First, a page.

Bride Stone, Farnley Moor, North Yorkshire

Standing Stone:  OS Grid Reference – SE 1991 4932

Getting Here

From Otley go north straight over the river and upwards into the countryside for nearly two miles (past the TV mast on the right).  As you reach near the top of the hill, there’s a turn to your right.  Go on here for a hundred yards or so, then walk along the footpath to your right.  After a few hundred yards, keep your eyes out for the stone just through the gate, in the walling on your left.

Archaeology & History

Although we see named on the 1853 Ordnance Survey map the respective place-names of Bride Cross House and Bride Cross Allotment, the first literary reference to any site here as a standing stone appears to be Eric Cowling (1946) who, when commenting on the pagan tradition and folklore of ancient sites, told that

“The name of Bride Cross Farm, Dob Park, is very significant, for at the meeting place of several tracks to the south-east is a squat standing stone built into a wall and marked as a boundary stone, which was probably Brides Cross.”

Bride Stone, Farnley Moor
Boundary markers on top

Although I’d read about this place as a kid, it was Graeme Chappell who first brought me here some twenty years back, in one of our many exploratory forays into the prehistory of this area.  It’s a nice fat squat standing stone, similar in stature to the more famous Bull Stone near Otley Chevin, a few miles to the south — though our Bride Stone here is about half as high.  Only about three-feet tall, it stands by the gate at the wall-side about 200 yards down the footpath from the Dob Park Lodge road and does seems to have been used as a boundary marker, as the letters “F.F.” are carved deeply on top of the upright (possibly denoting the Fawkes family of Farnley).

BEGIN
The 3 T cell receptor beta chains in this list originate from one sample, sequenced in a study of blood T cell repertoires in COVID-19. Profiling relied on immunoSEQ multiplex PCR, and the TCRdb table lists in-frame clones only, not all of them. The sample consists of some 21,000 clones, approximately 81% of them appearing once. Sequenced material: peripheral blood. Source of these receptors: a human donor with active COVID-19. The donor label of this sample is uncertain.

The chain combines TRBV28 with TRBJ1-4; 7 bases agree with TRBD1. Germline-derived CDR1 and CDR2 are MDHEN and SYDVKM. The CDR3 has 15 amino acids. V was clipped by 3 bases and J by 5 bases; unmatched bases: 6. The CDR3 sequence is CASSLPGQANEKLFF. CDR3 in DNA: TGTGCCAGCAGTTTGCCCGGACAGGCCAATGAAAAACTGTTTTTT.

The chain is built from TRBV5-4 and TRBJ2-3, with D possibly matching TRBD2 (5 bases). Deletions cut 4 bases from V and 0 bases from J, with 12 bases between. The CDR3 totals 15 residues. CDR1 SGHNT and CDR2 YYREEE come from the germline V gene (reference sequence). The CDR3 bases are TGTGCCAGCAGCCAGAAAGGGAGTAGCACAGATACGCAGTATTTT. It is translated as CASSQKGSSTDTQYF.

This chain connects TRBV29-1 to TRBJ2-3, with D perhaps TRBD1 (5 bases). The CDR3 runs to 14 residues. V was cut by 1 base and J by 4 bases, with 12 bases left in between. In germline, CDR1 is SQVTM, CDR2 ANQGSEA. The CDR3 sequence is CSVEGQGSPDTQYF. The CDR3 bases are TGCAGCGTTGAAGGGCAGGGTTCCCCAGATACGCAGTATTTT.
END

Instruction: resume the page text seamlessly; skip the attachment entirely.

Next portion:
Cowling’s assertion that this old stone accounts for the ‘Bride Cross’ place-name is probably right, as the site is roughly midway between the respective place-names of the House and Allotment.  There is an old field-name of Crosse Close in the vicinity, from 1692, but I haven’t located it.  If such a cross ever existed nearby (most likely, it’s gotta be said), it’s obviously the relic which left the place-names — though the standing stone was certainly here first!  As yet, we’ve found no references to this place before 1853…which can’t be right…

Folklore

Seems to be a petrification legend in here somewhere. Although the short tale doesn’t say as much, it is supposed to have got its name through “the murder of a bride, rejected by a suitor, on her return from a wedding.”  Indeed, I’d go so far as to say ‘fertility’ as well!

Eric Cowling (1946) really stuck his neck out and reckoned sacrifices occurred here in the not too distant past. This may relate to the nearby Haddock Stones, a few hundred yards south, thought to derive its name from a cairn and ‘altar stones.’

References:

  1. Bennett, Paul, The Old Stones of Elmet, Capall Bann: Milverton 2001.
  2. Cowling, E.T., Rombald’s Way, William Walker: Otley 1946.
  3. Phillips, Guy Ragland, Brigantia — A Mysteriography, RKP: London 1976.
  4. Smith, A.H., The Place-Names of the West Riding of Yorkshire – volume 5, Cambridge University Press 1961.

© Paul Bennett, The Northern Antiquarian

Bride Stone

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Bride Stone 53.939615, -1.698195 Bride Stone

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